Since the former governor, Chris Patten, left Hong Kong in 1997, he has taken every opportunity to criticize his successors and to side with their adversaries. This, of course, should surprise nobody, as he used his governorship to pick fights with Beijing, and to imperil a smooth handover. Eschewing quiet diplomacy in favor of open hostility, he ensured that Sino-British relations were in a bad place in 1997, and it took some years before the damage he caused was put to rights.
His recent activities, however, have shown that he remains as deeply wedded to his anti-China agenda as ever. He sees Hong Kong as a means of undermining Beijing, and he lends his support to anyone, however disreputable, prepared to badmouth China. His professed concern for greater democracy is, moreover, feigned, and ignores the progress made since he departed.
Whereas, for example, Patten only became governor in 1992 because his friend, then-UK prime minister John Major, favored him after Patten lost his parliamentary seat. His current successor, Carrie Lam Cheng Yuet-ngor, became chief executive after she was chosen by a representative nominating committee of 1,200 people. Despite banging on about democracy, Patten, moreover, is a phony, only prepared to accept democratic decisions of which he approves.
Although, for example, the British people voted overwhelmingly to leave the European Union in a 2016 referendum, Patten thereafter used his position as an unelected member of the House of Lords to try to throw a spanner in the works. He backed damaging amendments to the withdrawal legislation, which had to be reversed later by the House of Commons. He was, of course, previously an EU commissioner, and now draws an EU pension, and the democratically expressed wishes of the British people to quit the EU meant nothing to him.
He (Chris Patten) sees Hong Kong as a means of undermining Beijing, and he lends his support to anyone, however disreputable, prepared to badmouth China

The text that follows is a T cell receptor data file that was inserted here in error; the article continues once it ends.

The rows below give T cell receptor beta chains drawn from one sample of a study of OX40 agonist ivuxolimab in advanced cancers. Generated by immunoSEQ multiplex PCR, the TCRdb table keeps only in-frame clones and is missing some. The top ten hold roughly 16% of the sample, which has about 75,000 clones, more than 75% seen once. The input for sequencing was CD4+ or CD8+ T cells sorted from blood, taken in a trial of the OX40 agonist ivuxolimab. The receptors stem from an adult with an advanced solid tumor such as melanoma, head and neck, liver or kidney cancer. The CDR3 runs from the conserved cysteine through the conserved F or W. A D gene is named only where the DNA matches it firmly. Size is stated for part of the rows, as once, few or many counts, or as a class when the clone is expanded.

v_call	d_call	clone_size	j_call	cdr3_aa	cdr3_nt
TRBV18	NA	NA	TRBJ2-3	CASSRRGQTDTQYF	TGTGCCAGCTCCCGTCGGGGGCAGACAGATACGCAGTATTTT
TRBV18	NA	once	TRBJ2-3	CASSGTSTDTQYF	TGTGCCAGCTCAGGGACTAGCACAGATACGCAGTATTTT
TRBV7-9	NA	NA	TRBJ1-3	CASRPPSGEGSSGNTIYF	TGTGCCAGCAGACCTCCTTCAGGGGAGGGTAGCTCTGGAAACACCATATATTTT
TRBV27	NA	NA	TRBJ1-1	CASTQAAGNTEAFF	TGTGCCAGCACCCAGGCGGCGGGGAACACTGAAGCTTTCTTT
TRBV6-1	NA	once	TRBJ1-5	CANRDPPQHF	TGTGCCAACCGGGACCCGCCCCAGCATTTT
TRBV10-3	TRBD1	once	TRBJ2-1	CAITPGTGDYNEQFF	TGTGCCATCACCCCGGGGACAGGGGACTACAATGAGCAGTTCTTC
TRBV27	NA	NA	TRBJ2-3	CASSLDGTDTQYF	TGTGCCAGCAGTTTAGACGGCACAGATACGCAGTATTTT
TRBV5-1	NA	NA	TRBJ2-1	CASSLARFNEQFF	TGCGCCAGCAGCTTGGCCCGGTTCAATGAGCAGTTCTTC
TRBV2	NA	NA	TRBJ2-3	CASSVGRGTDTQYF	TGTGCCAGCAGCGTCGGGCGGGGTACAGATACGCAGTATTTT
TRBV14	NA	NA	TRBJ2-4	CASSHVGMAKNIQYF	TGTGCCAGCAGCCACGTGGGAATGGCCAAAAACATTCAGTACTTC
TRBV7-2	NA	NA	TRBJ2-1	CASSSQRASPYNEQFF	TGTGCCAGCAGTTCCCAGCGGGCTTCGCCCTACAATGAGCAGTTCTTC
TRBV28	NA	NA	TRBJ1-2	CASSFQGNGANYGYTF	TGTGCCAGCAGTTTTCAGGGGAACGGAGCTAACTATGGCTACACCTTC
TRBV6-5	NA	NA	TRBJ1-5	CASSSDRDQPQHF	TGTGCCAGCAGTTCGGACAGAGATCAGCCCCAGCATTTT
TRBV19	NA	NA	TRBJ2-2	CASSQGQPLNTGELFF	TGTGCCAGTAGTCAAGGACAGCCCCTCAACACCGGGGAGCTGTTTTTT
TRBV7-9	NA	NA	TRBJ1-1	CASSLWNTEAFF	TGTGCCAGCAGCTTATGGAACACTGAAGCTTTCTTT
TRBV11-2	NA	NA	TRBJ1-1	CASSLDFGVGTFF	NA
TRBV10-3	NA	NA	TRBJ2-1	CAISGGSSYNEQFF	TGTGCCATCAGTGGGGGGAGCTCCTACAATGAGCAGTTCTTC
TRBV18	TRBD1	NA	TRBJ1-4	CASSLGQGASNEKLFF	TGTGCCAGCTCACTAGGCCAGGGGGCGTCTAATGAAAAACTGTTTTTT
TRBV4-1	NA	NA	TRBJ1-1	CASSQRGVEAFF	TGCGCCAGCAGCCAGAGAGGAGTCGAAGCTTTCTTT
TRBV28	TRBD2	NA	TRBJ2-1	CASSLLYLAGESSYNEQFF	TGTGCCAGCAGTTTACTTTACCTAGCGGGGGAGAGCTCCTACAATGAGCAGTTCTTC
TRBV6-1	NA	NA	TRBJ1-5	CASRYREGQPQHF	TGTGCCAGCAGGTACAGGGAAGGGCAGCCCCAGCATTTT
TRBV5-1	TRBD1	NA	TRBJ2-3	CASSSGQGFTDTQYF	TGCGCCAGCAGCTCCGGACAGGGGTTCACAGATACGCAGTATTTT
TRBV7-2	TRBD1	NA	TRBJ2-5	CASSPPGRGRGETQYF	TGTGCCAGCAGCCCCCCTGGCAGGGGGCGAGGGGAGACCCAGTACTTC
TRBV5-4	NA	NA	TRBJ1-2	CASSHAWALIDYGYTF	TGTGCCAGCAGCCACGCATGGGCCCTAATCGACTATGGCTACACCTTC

Whenever he sees difficulties in Hong Kong, Patten invariably seeks to aggravate them. In 2017, for example, after several activists were imprisoned by the Court of Appeal for their involvement in a violent unlawful assembly that left 10 security guards injured, Patten barged in with a scurrilous attack on our legal system, designed to inflame tensions. In June, moreover, while Lam’s much-needed proposals for fugitive surrender arrangements with 177 jurisdictions were being considered, he issued an inflammatory video, intended to poison the debate and stoke alarm. Out of the 177 jurisdictions covered, he singled out the Chinese mainland alone for censure, claiming any suspected criminals sent back would not receive a fair trial. His hypocrisy, however, was breathtaking, as he knew full well that nine of the UK’s EU partners had already signed extradition treaties with Beijing, and that Bulgaria, France, Italy and Spain had all recently returned fugitives to China, without problem. If it was fine for the EU to return fugitive offenders to Beijing, and he has never suggested otherwise, there could obviously be no objection to Hong Kong, as an integral part of China, doing likewise. His video, however, suppressed all this information, and he managed to con the gullible into believing there were problems. Quite clearly, Patten was not going to let reality stop him from maligning Beijing, even if it meant Hong Kong becoming a safe haven for hundreds of criminals.